Alex Garland’s “Men” disguises itself as an elegant country house horror – and becomes a surreal nightmare.
Genre theories are for bad critics. Everyone knows how to spot a western, a gothic horror piece, or a psychological thriller—even if resourceful screenplays often carefully camouflage their rules. So what’s so interesting about finding a good genre film? Isn’t it much more about the unique that makes you forget all conventions?
Horror films in particular are currently experiencing a revival in so-called art-house cinema, because the genre likes to stroll in through the back door. “Titane” is inseparable from David Cronenberg’s “Body Horror,” and “Midsommar,” in which unsuspecting students fall into the clutches of a cult community, also a cousin of the “Hostel” series.
But it’s no longer about fulfilling the expectations of a genre. As in the retro style of pop music, filmmakers tend to cite a particular tradition that they hold dear. They demonstrate virtuosity and versatility and give their themes a special timbre. In the worst case, they also lure notorious scaredy-cats into horror cinema – hopefully not alone.
Alex Garland’s new film Men embraces us like a neat slice of British country horror – like Jack Clayton’s The Castle of Secrets (1961). Jessie Buckley plays Harper, a young woman who has rented a “dream cottage” deep in the English countryside – where the meadows are so much greener than on the continent. A traumatic experience is hinted at right after the titles: in slow motion we see her husband falling to his death. Short flashbacks later make it clear that there was an argument beforehand, that he hit her and that she wanted a divorce.
So now an escape to the hopefully salutary country idyll. A quirky landlord (Rory Kinnear) is waiting with the powerful key she’s unlikely to need. Or maybe yes? However, as the guardian of this paradise, he takes his job seriously enough to warn her about the fruit of the apple tree. But then she bit into it.
Writer and filmmaker Alex Garland loves false paradises. At the age of 26 he published his first novel, The Beach, which was later adapted into a film by Danny Boyle and starring Leonardo DiCaprio. His screenplay for “Ex Machina” received an Oscar nomination: a dreamlike country estate proves to be a breeding ground for artificial intelligence. The studied art historian likes it baroque, a little like his compatriot Peter Greenaway. Only at second glance do his idylls reveal their abysses, the still lifes the worm infestation.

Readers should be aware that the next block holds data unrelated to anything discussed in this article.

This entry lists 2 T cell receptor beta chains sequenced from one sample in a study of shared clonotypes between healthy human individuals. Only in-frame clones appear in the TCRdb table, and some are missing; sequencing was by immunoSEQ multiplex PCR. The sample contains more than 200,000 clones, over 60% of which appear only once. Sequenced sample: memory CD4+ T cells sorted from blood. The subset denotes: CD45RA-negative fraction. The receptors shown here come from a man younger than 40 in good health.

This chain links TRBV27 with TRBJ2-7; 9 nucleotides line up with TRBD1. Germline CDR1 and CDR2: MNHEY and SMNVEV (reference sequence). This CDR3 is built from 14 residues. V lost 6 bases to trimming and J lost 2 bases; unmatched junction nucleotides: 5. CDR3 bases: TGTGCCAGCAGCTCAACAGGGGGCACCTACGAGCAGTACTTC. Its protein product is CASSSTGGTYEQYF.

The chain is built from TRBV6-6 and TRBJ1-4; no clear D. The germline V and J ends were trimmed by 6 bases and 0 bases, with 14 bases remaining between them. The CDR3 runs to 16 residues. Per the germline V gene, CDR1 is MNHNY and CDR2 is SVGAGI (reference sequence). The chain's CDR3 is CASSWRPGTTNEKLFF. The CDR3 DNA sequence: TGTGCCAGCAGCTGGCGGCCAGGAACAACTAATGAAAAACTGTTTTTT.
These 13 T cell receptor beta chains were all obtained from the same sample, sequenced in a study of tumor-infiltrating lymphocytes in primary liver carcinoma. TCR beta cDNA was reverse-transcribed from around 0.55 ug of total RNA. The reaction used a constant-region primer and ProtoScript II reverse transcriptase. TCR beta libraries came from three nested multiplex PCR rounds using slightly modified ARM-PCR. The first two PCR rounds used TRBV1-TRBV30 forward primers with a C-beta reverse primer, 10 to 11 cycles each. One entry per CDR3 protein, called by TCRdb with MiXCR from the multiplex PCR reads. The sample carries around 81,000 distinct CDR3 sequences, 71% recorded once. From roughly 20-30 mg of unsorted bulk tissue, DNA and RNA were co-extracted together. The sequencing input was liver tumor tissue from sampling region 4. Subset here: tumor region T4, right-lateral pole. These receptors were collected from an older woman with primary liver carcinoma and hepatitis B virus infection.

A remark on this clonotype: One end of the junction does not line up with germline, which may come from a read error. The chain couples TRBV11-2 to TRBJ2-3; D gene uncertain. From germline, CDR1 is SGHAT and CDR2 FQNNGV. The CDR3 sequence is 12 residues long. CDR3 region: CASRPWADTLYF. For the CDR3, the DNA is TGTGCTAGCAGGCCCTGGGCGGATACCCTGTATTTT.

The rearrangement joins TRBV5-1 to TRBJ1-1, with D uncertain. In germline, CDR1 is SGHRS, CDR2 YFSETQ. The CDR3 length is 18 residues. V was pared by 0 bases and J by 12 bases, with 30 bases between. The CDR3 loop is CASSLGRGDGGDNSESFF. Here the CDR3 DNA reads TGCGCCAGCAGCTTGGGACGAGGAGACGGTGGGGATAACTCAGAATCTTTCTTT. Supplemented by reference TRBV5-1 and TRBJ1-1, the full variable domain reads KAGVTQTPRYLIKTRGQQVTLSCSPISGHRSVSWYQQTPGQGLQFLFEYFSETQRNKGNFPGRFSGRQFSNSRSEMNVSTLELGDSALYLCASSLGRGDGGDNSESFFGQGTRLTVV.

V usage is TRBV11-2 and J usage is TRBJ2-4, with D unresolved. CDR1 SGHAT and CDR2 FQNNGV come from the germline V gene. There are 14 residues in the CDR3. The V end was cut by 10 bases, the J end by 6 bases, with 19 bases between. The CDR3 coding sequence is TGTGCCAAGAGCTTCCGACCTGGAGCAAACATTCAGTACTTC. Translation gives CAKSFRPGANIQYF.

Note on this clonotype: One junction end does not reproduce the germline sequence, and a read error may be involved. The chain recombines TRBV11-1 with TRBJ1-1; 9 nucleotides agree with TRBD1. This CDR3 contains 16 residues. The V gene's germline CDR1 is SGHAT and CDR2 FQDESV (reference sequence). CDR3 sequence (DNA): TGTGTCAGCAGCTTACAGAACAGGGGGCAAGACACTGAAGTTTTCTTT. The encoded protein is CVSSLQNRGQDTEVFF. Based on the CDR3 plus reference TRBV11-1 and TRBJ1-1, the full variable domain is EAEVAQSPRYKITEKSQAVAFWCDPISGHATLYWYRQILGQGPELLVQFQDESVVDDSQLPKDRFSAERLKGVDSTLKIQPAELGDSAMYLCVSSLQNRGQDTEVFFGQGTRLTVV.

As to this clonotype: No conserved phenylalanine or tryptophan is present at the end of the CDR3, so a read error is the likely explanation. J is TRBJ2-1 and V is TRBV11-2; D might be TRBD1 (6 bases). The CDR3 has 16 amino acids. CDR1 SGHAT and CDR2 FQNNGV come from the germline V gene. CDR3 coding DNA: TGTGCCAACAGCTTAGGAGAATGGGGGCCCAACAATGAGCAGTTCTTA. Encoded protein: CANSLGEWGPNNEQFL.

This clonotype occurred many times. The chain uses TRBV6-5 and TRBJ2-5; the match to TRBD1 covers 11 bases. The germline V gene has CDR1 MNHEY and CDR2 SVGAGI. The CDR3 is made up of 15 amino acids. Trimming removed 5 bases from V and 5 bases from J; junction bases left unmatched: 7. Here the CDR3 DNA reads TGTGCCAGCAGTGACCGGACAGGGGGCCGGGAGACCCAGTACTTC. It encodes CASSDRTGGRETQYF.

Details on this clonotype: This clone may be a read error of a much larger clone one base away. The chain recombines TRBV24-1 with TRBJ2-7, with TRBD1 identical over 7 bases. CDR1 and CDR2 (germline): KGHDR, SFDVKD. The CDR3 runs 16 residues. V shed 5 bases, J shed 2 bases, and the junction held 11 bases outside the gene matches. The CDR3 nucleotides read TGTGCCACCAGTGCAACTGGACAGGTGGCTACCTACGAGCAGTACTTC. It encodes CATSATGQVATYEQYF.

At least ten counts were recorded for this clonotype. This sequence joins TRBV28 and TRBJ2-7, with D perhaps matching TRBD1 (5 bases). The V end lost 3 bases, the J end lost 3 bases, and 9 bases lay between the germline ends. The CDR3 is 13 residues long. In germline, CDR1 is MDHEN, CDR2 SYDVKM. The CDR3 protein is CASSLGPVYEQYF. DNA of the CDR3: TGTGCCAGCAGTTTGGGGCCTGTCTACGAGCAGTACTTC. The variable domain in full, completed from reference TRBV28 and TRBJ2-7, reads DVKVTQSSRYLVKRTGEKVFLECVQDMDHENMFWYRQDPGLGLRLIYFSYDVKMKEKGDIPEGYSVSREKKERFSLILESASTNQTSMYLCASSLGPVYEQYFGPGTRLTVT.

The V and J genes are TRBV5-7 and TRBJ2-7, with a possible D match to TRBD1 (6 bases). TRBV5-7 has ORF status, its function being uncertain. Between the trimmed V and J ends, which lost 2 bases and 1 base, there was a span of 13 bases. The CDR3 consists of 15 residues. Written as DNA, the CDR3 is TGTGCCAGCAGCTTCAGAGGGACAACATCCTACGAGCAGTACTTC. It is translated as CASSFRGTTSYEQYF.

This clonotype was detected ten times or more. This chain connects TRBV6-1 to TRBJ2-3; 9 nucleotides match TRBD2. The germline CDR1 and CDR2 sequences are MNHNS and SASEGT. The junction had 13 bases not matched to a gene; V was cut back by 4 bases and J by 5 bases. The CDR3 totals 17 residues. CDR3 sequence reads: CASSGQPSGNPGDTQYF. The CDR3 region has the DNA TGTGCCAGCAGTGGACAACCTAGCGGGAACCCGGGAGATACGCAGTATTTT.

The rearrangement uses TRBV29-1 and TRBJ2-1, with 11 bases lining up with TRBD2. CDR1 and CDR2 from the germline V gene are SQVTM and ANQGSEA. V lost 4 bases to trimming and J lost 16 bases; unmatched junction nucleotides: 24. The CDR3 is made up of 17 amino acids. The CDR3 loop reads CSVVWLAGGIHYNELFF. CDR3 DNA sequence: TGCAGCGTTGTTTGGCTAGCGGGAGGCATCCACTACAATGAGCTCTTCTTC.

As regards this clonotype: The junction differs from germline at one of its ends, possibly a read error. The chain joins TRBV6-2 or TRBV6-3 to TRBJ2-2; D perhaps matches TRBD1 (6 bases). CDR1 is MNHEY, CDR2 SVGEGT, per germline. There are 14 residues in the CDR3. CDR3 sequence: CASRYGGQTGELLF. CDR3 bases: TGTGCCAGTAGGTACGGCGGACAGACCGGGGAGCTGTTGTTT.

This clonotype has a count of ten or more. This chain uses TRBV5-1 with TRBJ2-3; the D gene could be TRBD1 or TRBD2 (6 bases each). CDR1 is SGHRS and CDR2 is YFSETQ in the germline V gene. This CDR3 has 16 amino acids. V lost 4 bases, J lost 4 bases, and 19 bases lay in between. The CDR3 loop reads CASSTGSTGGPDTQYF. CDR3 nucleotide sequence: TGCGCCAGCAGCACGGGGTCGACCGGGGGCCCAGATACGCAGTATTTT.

In the most beautiful scene, Harper hikes along a disused railway line. A tunnel’s black hole pierces through the dense greenery, drawing them in like the rabbit hole in Alice in Wonderland. She calls in and gets a nice but oddly polyphonic echo. The a cappella duet with herself comes to an abrupt end when she notices a figure on the other end who suddenly seems to be running towards her.
Male assaults will soon be ubiquitous. A naked man (also played by Rory Kinnear) appears in her garden and just barely gets locked out. A spooky boy wears a mask and calls her a “bitch”. A policeman makes little move to take the threat posed by the naked man seriously, and a pub owner and his regular customers are hardly friendlier. The fact that they are all also played by Kinnear adds to the spooky atmosphere. Not to forget the priest who puts his hand on her knee – and blames her for the death of her husband.
The curious multiple cast Kinnears is a special trick – and also a beautiful British cinema tradition; Alec Guinness played eight roles in Nobility Obliged. If you think the naked thing is delusional, you’re surprised that anyone besides Harper sees it. But is it anyone else? In the surreal finale, one expression of horrid masculinity gives birth to the next.
And what promised to be a decent country house horror film is literally bathing in the digital kitchen of effects. What began as a subtle psychogram reminiscent of Ingmar Bergman’s “The Hour of the Wolf” and Roman Polanski’s “Disgust” ends in the pseudo-feminist symbolism of Brian De Palma’s “Carrie” – as an androphobic fantasy.
This is more than strange, but also impressive. One never ceases to amaze at the acting qualities, particularly with Jessie Buckley, who lends amazing emotional believability to even the crudest episodes. And you’re amazed at the sheer effort – right down to the commitment of none other than Elton John for the credits song.
Whatever you bought a ticket for here, what genre expectations might have been behind it – you can’t complain. You might get something different, but by no means too little.
Men – What seeks you will find you . UK 2022. Directed by Alex Garland. 100 minutes.